4 good money habits to build before buying a house

Published on Oct 28, 2021

4 good money habits to build before buying a house

For many people, buying a home is an important financial goal. But because it requires ongoing responsibility, including financial responsibility, buying a home is quite different from most other purchases.

To make sure you’re ready for the responsibility of home ownership, start developing the right financial habits before you purchase the house. Focus on developing the following four habits before taking the exciting and fulfilling step of becoming a homeowner.

Save a portion of every paycheck

If you’re not accustomed to saving regularly, it’s important to start building this habit now. As a homeowner, you’ll need savings on hand for things like insurance and home repairs, sometimes unexpectedly.

A good rule of thumb is to be prepared to spend about one percent of your home’s value on maintenance and repairs each year. For example, if your home is worth $300,000, you’ll need to plan to spend about $3,000 on it each year. In some years, you may not spend that much but in other years, you may need to spend more.

You can make the savings habit automatic by setting up an automatic transfer to a savings account from every paycheck. If you never see the money in your checking account, you will grow accustomed to living without it and you won’t miss it.

Stick to a budget

If you don’t already have a budget, build one now and discipline yourself to stick to it. Some people think “budgeting” is a scary word, but a budget is really just a plan for spending your money.

If you’re not sure where to begin in developing a spending plan, use the 50-30-20 format. Here’s how it works: Half (50 percent) of a month’s income should go toward your needs, such as housing, transportation, groceries, utilities, and so on. A third (30 percent) of your monthly income should be devoted to your wants, such as shopping, entertainment, and subscriptions. And the remaining 20 percent should go to savings and debt repayment.

Keep an eye on your credit score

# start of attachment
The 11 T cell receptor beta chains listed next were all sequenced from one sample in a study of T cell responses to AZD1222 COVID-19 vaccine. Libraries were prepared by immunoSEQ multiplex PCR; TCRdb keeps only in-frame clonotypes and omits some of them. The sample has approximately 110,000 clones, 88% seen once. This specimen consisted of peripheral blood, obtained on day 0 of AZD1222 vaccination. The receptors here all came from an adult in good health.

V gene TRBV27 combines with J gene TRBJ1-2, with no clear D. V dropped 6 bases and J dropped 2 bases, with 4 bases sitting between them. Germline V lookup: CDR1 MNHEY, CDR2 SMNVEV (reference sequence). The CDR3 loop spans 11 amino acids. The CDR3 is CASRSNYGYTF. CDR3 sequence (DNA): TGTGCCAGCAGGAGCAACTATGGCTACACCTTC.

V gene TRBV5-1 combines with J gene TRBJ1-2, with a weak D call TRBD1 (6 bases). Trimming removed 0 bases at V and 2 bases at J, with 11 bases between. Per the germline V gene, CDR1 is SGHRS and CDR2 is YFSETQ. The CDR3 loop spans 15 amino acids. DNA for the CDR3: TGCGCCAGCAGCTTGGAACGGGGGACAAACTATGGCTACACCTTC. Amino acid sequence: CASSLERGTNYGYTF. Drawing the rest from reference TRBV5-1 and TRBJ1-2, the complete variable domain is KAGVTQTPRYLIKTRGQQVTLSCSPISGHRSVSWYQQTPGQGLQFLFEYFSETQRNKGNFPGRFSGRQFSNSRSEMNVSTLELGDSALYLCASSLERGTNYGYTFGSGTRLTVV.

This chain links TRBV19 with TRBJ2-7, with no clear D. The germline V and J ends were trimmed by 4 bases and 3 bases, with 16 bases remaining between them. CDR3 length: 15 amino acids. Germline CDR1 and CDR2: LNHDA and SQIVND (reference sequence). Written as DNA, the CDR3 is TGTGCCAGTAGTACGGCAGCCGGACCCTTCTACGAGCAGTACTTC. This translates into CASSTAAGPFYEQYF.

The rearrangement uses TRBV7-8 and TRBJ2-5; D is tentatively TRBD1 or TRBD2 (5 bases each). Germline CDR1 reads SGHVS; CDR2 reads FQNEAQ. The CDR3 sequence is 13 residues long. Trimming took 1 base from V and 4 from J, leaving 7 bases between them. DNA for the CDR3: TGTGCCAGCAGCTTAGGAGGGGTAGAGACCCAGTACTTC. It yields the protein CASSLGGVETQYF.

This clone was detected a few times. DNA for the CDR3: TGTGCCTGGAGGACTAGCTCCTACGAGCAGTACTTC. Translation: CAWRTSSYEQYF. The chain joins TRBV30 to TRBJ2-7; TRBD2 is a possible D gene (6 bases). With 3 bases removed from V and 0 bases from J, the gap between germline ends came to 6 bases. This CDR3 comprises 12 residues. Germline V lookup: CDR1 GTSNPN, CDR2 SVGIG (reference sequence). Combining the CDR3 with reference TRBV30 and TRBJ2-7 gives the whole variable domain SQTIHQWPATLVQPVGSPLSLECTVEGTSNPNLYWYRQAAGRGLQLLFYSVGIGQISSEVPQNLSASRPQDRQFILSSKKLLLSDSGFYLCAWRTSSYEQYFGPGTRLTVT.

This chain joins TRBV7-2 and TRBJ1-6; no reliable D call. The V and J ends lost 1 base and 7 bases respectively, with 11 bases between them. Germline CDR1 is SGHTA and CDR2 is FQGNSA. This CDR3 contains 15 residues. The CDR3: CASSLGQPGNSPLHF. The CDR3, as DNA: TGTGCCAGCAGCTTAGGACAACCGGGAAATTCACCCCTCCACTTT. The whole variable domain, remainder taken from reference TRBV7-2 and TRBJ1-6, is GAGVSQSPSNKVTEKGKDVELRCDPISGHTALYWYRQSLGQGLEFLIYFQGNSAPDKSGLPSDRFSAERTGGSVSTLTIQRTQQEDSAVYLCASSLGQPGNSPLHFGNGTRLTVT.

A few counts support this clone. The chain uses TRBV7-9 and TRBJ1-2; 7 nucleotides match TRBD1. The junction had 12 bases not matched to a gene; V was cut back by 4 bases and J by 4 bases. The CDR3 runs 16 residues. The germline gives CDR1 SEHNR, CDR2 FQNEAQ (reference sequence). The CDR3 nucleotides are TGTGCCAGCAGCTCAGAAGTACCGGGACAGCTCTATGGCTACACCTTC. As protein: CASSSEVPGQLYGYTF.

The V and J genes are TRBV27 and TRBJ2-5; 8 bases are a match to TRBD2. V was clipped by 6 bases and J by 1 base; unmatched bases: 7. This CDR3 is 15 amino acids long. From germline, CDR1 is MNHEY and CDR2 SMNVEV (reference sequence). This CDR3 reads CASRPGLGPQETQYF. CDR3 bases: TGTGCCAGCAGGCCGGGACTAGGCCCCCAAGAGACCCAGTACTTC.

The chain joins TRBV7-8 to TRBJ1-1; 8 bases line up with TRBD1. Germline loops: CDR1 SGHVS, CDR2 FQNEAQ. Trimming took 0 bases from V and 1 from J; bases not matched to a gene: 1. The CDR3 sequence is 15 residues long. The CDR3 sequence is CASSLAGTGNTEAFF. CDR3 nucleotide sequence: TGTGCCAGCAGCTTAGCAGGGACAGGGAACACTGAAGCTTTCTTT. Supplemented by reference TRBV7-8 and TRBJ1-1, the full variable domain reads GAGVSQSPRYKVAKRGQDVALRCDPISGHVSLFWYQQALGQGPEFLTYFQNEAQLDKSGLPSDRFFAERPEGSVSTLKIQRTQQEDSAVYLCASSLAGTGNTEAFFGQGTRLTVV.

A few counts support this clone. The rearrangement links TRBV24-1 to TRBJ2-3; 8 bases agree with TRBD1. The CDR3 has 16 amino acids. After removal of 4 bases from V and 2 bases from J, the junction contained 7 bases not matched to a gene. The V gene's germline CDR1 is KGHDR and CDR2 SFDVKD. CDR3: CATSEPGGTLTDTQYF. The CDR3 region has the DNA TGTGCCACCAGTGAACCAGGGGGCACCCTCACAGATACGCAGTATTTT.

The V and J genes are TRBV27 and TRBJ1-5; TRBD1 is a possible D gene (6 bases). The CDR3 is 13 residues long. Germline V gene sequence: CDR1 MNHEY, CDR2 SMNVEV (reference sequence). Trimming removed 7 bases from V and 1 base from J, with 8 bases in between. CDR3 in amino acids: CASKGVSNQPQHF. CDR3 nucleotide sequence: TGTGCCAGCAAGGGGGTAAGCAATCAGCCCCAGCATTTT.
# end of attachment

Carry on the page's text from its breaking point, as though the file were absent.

If you’re planning to get a mortgage to purchase your home, a strong credit score is crucial. Your credit score will not only determine whether you can be approved for a mortgage, but it will also determine whether you get a favorable interest rate. For example, your score may be high enough to get approved, but not high enough to get the lowest interest rate, so you’ll be stuck paying a higher rate of interest throughout the life of your mortgage.

Don’t wait until you’re ready to buy a home to start looking at your credit reports, as many people’s reports have errors and it can take time to get errors corrected with the credit bureaus. Start now to access your credit reports from the credit bureaus, check for errors, and work to boost your scores if they aren’t high enough to qualify for the best mortgage rates.

Commit to things you don’t enjoy

Spending time and money on things that really aren’t enjoyable is part of being an adult—and especially if you’re a homeowner. As a homeowner, you’ll sometimes need to spend a weekend pulling weeds or cleaning windows. You may sometimes need to spend money to replace a broken toilet or repair a hole in sheetrock.

Sometimes you may have to forego dining out, taking a weekend trip, or doing something else you want to do in order to take care of home maintenance or repairs. However, being committed to spending time and money on your home—even when you don’t want to—is important for protecting your investment and saving money down the road by preventing more costly repairs. For instance, homeowner’s insurance will not cover a new roof that is needed because the homeowner failed to conduct proper maintenance, such as cleaning out gutters and keeping wet leaves from piling up on top of the house.

Working to build these four important financial habits will help you develop discipline and prepare you for the financial and personal commitment of being a homeowner. It may sound like owning a home is all about making sacrifices, but that’s not the case. Most homeowners do have to make some sacrifices with their time and money, but they find that what they give up is worth the rewards of building equity and having their own space to settle in, enjoy and make memories.


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